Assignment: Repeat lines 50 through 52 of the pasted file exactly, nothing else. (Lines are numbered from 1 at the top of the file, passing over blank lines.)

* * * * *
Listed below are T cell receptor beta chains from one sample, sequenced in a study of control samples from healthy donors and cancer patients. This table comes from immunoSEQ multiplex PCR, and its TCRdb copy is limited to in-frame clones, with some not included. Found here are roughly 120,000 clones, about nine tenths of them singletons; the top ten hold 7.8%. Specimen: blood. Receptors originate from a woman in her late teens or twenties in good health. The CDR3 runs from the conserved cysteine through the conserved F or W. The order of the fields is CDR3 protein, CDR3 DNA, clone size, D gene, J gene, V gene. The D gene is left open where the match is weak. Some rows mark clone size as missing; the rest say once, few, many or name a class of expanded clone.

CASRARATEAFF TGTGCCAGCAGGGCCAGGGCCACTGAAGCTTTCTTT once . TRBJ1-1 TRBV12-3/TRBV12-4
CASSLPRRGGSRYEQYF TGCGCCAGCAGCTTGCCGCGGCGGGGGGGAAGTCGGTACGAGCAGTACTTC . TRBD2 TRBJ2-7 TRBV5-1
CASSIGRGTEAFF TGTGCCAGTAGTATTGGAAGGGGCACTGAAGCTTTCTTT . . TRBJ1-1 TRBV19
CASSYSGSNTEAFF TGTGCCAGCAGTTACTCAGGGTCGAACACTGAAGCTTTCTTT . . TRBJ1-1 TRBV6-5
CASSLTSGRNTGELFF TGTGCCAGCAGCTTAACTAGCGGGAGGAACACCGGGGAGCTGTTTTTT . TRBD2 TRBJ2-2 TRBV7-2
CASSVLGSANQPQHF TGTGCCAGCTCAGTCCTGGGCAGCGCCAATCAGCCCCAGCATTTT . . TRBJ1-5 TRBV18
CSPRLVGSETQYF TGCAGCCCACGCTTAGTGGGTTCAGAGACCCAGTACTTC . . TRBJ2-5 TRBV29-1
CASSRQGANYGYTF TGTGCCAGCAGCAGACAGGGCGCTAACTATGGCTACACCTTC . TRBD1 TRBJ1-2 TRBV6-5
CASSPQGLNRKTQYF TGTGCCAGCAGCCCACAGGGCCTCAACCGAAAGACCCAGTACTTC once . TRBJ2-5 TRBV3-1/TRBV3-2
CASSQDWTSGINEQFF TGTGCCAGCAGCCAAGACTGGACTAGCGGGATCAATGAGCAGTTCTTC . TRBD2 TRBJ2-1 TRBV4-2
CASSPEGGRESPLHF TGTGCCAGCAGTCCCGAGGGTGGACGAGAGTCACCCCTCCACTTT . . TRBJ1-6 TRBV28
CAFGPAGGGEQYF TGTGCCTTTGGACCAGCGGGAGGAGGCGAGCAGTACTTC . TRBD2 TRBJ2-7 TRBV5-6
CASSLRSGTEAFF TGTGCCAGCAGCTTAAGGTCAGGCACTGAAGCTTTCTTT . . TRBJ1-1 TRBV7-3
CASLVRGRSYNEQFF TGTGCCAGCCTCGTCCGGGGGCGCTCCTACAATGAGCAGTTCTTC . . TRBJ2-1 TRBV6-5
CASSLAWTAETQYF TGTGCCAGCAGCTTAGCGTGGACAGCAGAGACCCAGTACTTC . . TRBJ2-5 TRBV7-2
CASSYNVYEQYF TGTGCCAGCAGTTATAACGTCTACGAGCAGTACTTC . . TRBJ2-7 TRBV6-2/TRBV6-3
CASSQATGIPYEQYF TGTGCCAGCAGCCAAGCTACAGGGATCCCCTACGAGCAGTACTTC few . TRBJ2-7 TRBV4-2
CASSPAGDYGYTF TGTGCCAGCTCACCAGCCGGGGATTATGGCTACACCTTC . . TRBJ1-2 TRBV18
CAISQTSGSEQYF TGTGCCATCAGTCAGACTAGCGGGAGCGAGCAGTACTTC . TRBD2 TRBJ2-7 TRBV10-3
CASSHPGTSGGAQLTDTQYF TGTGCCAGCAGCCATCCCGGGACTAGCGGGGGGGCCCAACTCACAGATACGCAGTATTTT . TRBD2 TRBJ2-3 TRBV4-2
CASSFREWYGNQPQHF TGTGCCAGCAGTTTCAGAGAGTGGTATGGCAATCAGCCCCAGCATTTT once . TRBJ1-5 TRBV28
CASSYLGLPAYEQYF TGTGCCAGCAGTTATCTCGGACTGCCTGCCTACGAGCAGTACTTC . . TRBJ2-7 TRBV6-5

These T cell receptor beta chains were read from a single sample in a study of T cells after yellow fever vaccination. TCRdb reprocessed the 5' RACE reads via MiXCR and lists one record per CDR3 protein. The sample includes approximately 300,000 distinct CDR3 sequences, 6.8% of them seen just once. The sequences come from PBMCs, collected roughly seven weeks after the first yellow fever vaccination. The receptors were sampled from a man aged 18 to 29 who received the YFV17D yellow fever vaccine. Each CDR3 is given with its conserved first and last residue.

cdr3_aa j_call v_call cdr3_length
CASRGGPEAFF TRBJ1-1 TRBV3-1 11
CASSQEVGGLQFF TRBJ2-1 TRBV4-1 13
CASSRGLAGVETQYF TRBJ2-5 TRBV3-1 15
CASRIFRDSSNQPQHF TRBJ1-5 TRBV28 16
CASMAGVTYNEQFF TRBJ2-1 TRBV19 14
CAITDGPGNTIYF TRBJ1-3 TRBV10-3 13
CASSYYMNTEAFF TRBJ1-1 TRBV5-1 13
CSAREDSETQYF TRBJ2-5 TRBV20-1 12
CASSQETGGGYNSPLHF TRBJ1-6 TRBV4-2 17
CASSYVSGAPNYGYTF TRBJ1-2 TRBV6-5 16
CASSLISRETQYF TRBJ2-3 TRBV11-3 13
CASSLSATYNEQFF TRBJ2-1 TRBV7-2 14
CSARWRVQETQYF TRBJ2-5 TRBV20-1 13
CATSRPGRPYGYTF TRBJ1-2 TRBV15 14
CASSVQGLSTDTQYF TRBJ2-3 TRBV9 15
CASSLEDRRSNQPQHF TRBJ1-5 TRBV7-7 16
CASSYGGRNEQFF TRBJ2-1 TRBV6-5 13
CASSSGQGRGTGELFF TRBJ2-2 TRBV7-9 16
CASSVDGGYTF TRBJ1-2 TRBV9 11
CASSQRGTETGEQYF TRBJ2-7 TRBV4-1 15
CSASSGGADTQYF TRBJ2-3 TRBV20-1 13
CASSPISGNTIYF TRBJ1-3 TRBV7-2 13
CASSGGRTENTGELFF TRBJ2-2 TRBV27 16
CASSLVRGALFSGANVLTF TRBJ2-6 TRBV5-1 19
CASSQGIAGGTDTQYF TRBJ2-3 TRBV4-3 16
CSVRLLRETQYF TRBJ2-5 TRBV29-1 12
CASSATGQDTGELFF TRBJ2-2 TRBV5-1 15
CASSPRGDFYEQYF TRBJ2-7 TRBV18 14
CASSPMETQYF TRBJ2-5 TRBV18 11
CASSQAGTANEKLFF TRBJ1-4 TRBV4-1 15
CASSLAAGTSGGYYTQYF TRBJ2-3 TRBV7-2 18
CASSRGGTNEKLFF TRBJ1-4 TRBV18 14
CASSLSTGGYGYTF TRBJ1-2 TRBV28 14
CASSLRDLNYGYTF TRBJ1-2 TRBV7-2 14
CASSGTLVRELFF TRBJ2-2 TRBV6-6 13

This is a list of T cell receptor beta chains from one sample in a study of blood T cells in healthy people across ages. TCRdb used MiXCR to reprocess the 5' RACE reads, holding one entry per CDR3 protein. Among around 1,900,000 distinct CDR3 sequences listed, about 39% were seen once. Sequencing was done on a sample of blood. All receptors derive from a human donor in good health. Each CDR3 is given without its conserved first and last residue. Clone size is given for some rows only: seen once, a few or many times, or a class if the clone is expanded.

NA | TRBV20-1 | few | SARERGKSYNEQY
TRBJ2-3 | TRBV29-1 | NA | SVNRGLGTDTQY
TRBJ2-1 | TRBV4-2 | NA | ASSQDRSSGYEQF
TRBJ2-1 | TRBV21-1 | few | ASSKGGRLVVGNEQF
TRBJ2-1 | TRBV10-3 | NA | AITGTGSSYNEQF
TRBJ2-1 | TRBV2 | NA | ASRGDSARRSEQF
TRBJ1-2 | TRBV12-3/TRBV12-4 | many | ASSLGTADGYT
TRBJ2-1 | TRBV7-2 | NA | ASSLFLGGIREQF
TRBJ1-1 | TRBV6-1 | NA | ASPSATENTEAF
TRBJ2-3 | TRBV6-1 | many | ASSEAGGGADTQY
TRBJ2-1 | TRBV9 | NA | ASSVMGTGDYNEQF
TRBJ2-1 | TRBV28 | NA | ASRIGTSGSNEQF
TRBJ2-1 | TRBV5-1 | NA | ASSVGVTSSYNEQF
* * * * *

CASSQGIAGGTDTQYF TRBJ2-3 TRBV4-3 16
CSVRLLRETQYF TRBJ2-5 TRBV29-1 12
CASSATGQDTGELFF TRBJ2-2 TRBV5-1 15